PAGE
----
Canadian Grand Prix circuit may change for 2009 but will it be necessary?

Posted on | Author Keith Collantine

Felipe Massa, Ferrari, Montreal, 2008, 470150

Before the Canadian Grand Prix when I asked if F1 had become too fast for the Circuit Gilles Villeneuve Cooperman nailed the problem on the head:

A bigger issue at Canada has to be why the tarmac reacts in such a way that only the racing line is anywhere near grippy. Why, when a driver has to deviate from the best route, are they immediately in the wall?

We saw the track begin to disintegrate in qualifying and only the expertise of the track owners in remedying the problem made the surface race-worthy. Now they’re talking about changing some of the corners on the track for 2009. But will the changes to F1 cars next year make that unnecessary?

After qualifying on Saturday Canadian Grand Prix executive vice president Francois Dumontier said the causes of the track breaking up were:

Aggressive adhesion of grooved tyres, removal of traction control systems and the actual physical configuration of the hairpin corner itself could all be probable causes for this situation.

Only one of those comes under Dumontier’s control and after the race he admitted he was considering changing parts of the track:

The problem seems to be in the curves. We’ll look at the hairpin, and the configuration of the hairpin. We’ll look seriously at it with the FIA.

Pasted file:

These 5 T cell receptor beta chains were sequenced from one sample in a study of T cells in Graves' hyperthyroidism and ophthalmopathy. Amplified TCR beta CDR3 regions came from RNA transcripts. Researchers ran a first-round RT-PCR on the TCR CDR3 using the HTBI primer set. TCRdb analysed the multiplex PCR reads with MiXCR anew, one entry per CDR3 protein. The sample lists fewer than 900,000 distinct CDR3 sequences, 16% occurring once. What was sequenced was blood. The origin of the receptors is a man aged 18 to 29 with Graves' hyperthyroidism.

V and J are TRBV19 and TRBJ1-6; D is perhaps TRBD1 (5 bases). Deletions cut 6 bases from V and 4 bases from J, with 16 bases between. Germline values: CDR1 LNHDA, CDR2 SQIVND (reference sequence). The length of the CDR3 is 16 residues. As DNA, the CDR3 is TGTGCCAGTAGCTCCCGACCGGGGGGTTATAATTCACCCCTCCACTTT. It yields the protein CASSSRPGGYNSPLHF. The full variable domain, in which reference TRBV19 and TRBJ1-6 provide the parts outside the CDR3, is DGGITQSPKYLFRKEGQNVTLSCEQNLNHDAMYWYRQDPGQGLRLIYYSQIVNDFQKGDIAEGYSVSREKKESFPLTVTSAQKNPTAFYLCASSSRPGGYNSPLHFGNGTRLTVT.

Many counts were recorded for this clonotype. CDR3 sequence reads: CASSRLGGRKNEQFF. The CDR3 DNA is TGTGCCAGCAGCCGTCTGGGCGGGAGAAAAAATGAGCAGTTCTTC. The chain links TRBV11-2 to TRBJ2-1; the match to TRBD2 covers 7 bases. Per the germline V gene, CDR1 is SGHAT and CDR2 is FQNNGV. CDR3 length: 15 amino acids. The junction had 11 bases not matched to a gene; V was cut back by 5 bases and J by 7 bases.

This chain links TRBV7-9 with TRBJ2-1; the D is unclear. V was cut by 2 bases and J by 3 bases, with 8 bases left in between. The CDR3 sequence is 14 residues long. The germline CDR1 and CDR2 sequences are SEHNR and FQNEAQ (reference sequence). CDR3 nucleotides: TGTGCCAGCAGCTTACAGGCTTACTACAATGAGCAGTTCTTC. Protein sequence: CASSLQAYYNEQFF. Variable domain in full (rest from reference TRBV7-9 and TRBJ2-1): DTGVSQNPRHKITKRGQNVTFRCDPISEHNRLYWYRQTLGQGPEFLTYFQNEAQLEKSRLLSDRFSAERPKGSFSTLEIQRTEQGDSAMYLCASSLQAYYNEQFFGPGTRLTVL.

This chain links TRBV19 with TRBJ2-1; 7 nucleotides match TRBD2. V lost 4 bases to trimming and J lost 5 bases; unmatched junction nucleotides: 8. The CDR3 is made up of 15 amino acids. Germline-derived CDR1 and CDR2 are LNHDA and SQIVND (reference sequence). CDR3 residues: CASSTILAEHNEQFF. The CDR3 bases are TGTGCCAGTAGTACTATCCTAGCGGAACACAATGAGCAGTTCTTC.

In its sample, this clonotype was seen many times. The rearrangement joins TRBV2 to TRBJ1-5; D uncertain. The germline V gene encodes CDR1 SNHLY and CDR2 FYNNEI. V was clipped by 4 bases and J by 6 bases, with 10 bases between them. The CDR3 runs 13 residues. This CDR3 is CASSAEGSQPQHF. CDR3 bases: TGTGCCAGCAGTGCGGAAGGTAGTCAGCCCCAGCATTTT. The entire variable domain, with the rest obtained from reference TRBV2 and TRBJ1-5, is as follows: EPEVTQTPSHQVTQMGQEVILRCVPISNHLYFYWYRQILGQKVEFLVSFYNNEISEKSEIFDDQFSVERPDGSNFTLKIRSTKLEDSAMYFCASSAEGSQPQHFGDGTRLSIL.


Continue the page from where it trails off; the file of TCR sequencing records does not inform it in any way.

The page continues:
During the races turns two (Senna hairpin), six/seven, and ten (Casino hairpin) were the bends drivers were struggling with the most. If each of those are going to be changed the Montreal circuit could end up looking quite different, although as it’s an island circuit whatever changes are made would presumably have to be quite subtle.

But will the changes to F1’s aerodynamic and tyres regulations next year make it irrelevant?

In 2009 F1 cars will have to run with greatly reduced wing angles, and the grooved tyres Dumonier blames for part of the problem will be gone. This is expected to change the handling characteristics of F1 cars enormously and make ‘mechanical’ (i.e. ‘tyre’) grip far more important than ‘aerodynamic’ grip (i.e. downforce).

Could this alone be the solution to the Canadian track’s problems? Or could it make it even worse?

Have you been to the Circuit Gilles Villeneuve? Share your experience of visiting the home of the Canadian Grand Prix here